If you ask Rischad Whitfield, an ankle injury wasn't the only thing that slowed N'Keal Harry down last season.

Whitfield, a personal trainer who brands himself as "The Footwork King," has been working with Harry this offseason to improve the New England Patriots wide receiver's footwork.

Specifically, Whitfield is trying to get Harry to play lighter and faster -- and get the 22-year-old out of improper foot mechanics that have slowed him down.

Download the MyTeams app for the latest Patriots news and analysis

"N'Keal told me, he goes, 'All my life, I've been told to stay low, stay low, stay low.' But the lower you get, the heavier you get," Whitfield told NFL Media's Mike Giardi in a recent interview.

"That's a science. Anybody can do a squat right now with no barbell on their back, have a little squat and then jump. The lower they get, the heavier they get. They can't move. I'm breaking him out of that mold."

The 6-foot-4, 225-pound Harry used that low, wide base to overpower defensive backs at Arizona State. But Whitfield, who has worked with Odell Beckham Jr., Mecole Hardman and Deebo Samuel among other talented wide receivers, believes that approach won't work against the NFL's bigger, stronger cornerbacks, which is why he's trying to make Harry more nimble.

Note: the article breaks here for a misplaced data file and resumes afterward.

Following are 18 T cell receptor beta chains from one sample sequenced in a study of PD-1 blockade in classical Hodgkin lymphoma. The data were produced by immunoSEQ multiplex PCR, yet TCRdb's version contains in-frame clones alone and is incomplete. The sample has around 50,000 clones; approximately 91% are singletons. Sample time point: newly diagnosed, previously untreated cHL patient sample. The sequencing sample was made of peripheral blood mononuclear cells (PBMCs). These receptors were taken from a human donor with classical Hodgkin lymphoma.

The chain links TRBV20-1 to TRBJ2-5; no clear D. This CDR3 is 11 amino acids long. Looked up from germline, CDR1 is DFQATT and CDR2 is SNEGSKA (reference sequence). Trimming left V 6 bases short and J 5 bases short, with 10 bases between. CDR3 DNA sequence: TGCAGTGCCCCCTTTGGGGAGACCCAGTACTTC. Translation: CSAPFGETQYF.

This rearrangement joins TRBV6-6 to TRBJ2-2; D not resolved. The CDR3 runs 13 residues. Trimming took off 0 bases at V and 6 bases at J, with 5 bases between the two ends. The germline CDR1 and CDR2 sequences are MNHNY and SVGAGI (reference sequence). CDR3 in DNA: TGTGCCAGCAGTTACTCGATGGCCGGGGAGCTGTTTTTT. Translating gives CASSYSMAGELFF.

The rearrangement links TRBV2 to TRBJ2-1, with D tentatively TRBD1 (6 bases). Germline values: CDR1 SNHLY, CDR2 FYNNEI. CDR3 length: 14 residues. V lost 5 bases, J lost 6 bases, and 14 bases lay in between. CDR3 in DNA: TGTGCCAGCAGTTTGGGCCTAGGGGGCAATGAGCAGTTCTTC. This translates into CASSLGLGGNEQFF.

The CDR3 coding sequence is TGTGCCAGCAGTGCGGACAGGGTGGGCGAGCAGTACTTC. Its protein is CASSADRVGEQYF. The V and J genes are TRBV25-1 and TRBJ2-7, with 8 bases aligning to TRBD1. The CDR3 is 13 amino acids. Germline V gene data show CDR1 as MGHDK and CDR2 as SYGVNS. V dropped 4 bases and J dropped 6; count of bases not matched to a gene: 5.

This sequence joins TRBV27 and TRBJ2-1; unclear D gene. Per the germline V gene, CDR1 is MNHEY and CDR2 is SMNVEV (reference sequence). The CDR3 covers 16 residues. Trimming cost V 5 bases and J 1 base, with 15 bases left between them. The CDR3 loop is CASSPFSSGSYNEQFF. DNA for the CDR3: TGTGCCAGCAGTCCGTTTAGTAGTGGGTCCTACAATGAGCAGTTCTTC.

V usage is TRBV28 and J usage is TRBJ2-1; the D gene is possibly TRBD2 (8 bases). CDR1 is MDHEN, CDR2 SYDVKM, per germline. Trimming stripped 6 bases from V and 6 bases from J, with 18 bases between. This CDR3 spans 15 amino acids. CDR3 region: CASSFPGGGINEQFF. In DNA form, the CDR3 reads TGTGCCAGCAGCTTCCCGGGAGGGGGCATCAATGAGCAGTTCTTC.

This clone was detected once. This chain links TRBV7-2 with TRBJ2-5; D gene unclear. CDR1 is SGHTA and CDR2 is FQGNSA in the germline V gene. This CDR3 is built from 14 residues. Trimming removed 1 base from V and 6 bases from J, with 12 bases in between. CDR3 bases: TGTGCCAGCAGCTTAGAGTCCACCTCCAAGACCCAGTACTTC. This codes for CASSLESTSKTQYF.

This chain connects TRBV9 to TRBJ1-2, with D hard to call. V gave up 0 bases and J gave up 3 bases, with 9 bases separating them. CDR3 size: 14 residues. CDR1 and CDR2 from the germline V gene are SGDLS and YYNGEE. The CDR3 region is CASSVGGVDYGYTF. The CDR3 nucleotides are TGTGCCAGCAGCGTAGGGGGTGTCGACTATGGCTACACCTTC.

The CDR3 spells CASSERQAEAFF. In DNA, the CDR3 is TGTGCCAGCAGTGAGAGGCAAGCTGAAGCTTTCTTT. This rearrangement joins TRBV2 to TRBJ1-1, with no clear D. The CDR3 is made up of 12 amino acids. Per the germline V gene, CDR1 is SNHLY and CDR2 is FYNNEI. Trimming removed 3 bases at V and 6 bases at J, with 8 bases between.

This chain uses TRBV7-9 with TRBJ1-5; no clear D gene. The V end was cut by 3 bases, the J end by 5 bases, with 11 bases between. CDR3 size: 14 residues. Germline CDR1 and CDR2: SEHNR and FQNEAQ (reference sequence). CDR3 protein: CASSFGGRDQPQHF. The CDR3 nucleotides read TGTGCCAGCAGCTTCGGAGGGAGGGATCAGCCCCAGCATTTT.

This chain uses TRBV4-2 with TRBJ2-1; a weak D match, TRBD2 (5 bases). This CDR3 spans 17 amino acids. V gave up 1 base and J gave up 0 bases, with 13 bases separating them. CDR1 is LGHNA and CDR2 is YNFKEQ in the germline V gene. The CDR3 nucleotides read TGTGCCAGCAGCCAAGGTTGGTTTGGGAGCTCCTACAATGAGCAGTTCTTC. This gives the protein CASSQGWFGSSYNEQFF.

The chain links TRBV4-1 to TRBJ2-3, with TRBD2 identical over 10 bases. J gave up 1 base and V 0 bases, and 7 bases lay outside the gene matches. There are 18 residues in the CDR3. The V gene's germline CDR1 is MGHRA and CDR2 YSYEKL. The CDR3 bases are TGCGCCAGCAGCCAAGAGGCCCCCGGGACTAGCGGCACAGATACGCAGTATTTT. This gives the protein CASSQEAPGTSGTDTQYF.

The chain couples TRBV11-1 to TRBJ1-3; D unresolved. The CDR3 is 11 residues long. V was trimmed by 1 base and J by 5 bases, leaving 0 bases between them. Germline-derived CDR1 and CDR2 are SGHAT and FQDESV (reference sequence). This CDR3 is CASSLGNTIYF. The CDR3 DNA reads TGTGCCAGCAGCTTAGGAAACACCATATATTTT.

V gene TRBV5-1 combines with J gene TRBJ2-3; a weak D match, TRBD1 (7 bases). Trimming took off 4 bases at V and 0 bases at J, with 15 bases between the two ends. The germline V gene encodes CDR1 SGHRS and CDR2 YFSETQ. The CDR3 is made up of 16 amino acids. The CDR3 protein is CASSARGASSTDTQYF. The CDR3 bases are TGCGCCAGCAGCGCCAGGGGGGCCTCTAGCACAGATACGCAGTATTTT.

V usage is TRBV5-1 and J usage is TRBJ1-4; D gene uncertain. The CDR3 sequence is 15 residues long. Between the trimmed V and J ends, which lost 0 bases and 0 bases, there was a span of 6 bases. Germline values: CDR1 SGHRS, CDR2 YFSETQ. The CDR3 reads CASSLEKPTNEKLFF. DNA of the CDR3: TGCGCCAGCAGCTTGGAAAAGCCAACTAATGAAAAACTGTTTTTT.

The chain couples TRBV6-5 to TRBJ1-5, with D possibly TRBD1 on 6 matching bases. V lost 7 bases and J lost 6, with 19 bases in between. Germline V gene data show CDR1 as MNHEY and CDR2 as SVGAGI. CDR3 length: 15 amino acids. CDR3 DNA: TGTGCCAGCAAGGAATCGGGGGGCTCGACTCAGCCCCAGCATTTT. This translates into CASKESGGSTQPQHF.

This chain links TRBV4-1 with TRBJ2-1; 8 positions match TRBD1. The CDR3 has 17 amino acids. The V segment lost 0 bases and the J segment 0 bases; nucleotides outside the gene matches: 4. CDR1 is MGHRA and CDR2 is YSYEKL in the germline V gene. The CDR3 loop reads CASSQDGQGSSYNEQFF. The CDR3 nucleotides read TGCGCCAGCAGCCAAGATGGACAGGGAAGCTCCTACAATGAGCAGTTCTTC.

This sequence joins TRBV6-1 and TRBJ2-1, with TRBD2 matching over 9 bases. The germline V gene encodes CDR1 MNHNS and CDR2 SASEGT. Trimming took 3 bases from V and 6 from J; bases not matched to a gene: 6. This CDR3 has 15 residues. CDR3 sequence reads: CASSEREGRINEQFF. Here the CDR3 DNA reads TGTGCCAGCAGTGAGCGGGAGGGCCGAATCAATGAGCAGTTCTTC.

Listen and subscribe to the Next Pats Podcast:


"He gets really wide, so I'm keeping him working with his base narrow and a little bit higher, just like a boxer," Whitfield said.

"This is the prime example I give him: You can't box with no footwork. You got to bob and weave and move out of the way. They're nimble. They're light. I got to get him to that, because he'll get wide. He'll stomp. He'll move his feet, but it's so heavy that it's not going anywhere. He's not moving the defensive back vertical."

That's not an encouraging assessment of Harry, the Patriots' first wide receiver taken in the first round since Terry Glenn in 1996. But it may explain why Harry created an average of just 2.2 yards of separation on his routes in 2019, which according to Next Gen Stats was the lowest on the team.

The good news is that Harry has multiple coaches working with him on his footwork -- he's also training with ex-Patriots tight end Dwayne Allen's brother, Justin Allen -- and if that hard work pays off, he could be a prominent weapon for second-year quarterback Jarrett Stidham.